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July 2003 Screening Log - click for reviews, when applicable. Titles of short films listed in bold.

 

01. The People Versus Larry Flint (Milos Forman, 1996) 74 [The rare message movie that manages to establish both a strong visual sensibility and a sense of liveliness that keeps it from ever feeling overly didactic. The most overtly Important moments take place in the courtroom, and thanks to Ed Nortonís commonsensical, casual delivery of his orations, even they are easy to bear. Courtney Love is a superb presence as well, and her Altheaís rise and decline unconditionally provide the tortured heart of the movie. Once sheís gone, a void is left. Thankfully, she sticks around for most of the running time. The actual message, which tells us we should embrace our societyís worst elements because they demonstrate our tolerance, and thereby flatter us, is a bit off-kilter, but thanks to the context it hardly matters.]

The Hot Chick (Tom Brady, 2002) 32 [Sporadically amusing (Ling-Lingís bling-bling was a genuine highlight), but too uninspired to ever really take off. Rob Schniederís imitation of the titular teen chick canít compare with Steve Martinís amazing All of Me stint, and the overall laugh level suffers as a result. Even given low expectations, it fails to live up to hopes. Few jokes arenít telegraphed way in advance, and as a result, thereís little surprising about the situation, and given that situation, thatís pretty damn odd.]

Who Framed Roger Rabbit (Robert Zemeckis, 1988) 90 [The stuff that movie dreams are made of, carried off with surprising aplomb. It will probably be some time before we again see this sort of synergistic corporate conflagration, so itís fortunate that the end product here is greater than the sum of the parts. I suppose using Chinatown as a template for a kiddie movie might alienate some of the target audience, but the genuinely adult sensibility that exists here, results in a childhood favorite for me that I can still fully embrace as an adult. Time will tell, I suppose, if this movie is considered by the masses a bona fide classic, but it meets the criteria for me.]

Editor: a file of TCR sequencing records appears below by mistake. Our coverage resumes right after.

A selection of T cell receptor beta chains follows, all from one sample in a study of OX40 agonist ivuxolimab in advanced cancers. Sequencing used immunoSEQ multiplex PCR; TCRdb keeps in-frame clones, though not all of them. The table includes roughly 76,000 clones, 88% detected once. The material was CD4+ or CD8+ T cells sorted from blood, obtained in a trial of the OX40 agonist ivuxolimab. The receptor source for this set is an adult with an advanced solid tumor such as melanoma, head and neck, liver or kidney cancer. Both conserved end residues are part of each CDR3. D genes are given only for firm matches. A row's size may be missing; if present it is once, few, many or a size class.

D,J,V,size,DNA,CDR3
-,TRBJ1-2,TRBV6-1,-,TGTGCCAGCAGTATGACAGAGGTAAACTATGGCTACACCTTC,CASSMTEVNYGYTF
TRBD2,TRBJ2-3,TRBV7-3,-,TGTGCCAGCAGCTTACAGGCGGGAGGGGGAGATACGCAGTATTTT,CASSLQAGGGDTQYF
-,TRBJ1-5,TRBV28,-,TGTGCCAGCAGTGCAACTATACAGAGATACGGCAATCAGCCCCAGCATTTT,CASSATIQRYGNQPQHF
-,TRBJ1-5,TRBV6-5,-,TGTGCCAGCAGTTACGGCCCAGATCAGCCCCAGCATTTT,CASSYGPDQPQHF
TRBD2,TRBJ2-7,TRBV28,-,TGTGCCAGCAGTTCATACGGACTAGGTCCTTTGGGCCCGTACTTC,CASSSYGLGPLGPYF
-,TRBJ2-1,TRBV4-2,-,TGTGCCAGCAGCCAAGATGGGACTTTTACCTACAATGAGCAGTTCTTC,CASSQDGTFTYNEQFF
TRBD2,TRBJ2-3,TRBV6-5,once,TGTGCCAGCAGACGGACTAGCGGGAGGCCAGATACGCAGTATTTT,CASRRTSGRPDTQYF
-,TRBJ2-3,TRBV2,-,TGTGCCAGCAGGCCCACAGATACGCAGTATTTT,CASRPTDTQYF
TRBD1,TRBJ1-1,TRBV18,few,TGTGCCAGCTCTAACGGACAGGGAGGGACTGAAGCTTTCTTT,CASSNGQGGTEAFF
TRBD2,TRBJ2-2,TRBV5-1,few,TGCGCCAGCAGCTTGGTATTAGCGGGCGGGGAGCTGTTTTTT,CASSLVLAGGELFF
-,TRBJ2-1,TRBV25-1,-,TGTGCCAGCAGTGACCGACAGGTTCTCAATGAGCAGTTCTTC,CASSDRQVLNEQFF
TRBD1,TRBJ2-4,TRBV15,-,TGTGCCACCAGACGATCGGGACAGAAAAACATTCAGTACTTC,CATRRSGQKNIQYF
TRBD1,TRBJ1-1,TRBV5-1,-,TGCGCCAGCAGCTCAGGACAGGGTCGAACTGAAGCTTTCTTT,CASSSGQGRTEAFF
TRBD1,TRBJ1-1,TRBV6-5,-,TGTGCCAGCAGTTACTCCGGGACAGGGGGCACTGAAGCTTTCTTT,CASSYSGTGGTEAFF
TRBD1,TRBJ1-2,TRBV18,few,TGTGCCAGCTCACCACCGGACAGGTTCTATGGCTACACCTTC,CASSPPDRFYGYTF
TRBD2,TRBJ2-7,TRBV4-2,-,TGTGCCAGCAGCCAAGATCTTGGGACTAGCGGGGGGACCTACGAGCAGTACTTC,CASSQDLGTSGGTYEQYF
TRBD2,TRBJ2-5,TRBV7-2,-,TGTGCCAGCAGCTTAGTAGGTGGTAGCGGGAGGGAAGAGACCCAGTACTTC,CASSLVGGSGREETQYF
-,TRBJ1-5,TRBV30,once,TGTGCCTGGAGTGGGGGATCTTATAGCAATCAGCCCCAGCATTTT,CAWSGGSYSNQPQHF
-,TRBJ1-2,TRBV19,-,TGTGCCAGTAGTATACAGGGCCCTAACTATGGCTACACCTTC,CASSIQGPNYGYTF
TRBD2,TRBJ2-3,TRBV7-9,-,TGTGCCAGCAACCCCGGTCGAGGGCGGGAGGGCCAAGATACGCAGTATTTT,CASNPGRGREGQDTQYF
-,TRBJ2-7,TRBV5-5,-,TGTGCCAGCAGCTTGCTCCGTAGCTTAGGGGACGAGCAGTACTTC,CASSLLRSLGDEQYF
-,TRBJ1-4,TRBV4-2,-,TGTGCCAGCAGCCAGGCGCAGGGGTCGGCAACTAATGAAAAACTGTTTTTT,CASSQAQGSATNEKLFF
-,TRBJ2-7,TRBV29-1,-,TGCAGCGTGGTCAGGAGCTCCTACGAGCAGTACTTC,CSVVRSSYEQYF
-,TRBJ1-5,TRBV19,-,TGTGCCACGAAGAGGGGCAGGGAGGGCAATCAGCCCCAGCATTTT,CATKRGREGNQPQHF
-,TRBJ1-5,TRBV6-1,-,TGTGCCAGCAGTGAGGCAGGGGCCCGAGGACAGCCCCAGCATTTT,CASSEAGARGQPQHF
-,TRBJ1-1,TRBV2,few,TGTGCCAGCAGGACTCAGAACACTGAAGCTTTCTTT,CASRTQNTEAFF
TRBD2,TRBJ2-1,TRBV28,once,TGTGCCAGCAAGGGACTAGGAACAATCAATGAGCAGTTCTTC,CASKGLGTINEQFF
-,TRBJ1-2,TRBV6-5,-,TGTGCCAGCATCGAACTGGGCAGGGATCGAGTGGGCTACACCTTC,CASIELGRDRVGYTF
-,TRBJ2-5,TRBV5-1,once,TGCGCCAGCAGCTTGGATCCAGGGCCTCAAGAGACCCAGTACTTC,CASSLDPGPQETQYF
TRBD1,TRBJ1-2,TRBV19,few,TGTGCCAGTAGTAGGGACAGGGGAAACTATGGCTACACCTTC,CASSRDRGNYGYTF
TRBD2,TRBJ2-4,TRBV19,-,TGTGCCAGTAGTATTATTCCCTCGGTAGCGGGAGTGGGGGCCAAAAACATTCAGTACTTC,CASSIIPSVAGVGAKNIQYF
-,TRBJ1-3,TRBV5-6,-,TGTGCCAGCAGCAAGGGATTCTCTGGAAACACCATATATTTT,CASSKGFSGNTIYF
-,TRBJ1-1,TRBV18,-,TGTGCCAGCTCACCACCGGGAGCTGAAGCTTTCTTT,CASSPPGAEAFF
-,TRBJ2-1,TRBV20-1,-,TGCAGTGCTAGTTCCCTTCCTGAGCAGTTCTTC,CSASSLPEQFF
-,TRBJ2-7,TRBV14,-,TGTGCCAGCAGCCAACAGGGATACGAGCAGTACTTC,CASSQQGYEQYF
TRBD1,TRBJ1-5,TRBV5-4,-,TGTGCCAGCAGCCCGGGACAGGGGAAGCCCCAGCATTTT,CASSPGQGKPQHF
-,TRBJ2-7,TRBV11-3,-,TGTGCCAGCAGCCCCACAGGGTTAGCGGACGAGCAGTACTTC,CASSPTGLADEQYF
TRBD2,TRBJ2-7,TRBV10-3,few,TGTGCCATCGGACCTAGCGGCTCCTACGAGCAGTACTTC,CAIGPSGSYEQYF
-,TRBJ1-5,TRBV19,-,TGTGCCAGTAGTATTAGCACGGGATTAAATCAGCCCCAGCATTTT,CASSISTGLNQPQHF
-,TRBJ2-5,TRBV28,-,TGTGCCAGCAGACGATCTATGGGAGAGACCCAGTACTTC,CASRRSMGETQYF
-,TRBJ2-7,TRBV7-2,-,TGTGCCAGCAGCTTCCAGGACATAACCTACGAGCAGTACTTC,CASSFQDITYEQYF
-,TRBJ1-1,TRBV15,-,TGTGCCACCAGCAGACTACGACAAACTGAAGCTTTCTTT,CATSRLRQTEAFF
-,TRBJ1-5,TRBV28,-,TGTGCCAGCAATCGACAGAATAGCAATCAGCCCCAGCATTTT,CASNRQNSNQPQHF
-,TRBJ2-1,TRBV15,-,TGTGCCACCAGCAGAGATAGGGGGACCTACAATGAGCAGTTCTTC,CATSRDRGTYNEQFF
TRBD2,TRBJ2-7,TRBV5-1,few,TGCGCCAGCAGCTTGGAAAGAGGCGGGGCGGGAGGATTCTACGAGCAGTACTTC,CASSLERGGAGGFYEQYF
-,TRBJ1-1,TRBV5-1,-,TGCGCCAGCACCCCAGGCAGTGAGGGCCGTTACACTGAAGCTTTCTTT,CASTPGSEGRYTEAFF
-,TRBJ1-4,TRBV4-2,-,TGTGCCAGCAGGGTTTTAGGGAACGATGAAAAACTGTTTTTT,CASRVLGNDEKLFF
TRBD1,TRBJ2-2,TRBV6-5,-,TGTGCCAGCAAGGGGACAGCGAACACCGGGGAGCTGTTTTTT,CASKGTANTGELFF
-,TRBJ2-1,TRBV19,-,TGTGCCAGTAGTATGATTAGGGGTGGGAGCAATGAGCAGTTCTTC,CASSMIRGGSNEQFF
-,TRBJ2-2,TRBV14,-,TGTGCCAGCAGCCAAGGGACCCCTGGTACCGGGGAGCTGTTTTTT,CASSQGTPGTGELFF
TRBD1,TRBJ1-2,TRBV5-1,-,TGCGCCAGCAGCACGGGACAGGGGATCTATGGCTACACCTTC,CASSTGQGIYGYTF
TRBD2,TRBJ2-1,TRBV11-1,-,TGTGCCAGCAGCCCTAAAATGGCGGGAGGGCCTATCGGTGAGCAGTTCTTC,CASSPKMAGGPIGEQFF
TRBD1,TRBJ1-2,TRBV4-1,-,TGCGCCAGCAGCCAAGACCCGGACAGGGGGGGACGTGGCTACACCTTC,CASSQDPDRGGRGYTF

02. The Animatrix (VariousÖ, 2003) 40 [Much like the live action films that inspired it, itís far too wordy and dour for its own good. Here, in animated form, though, even the bit of star charisma that existed has been drained away, and only the empty husk of the genuinely impressive visual effects remains. I would take either of the two features over it, to be sure, and I donít exactly regret having seen it (though thatís more because I feel more in touch with the state of animatorís art than because I feel more versed in the Matrix universe), but itís entirely disposable and fairly obvious as a marketing gimmick.]

 

03. Punch-Drunk Love (Paul Thomas Anderson, 2003) 95 [Fourth viewing. I have stopped noticing new stuff, I suppose, but that makes the experience of watching no less enjoyable. The consistency of mood throughout combined with the brief run time make it a film that I expect to watch many, many more times. The use of Jon Brionís score is probably the most satisfying aspect here, but on every level it functions as a touching, funny examination of a wounded soulís confrontation of the hostile environment that enabled him to entrap himself.]

 

04. Ali, Fear Eats the Soul (Rainer Werner Fassbinder, 1974) 87 [Superior to both Far From Heaven and All That Heaven Allows, mainly because Fassbinder isnít trying to convince us on any level that any wide-sweeping social idealizations are true. I suppose itís a pessimistic film, but its pessimism comes from a cry for change, so it doesnít result in a torturous viewing experience. In fact, Iíd say itís the most upbeat of the Fassbinder films that Iíve seen. The moments that he allows the audience to feel hopeful for his protagonistsí future arenít just set-ups for their eventual fall (though they surely function as that too). Like the other directors to tackle this story, heís too perceptive a scenarist to simply allow his ďheroesĒ to be entirely free of the prejudices that surround them, and his argument gains as a result.]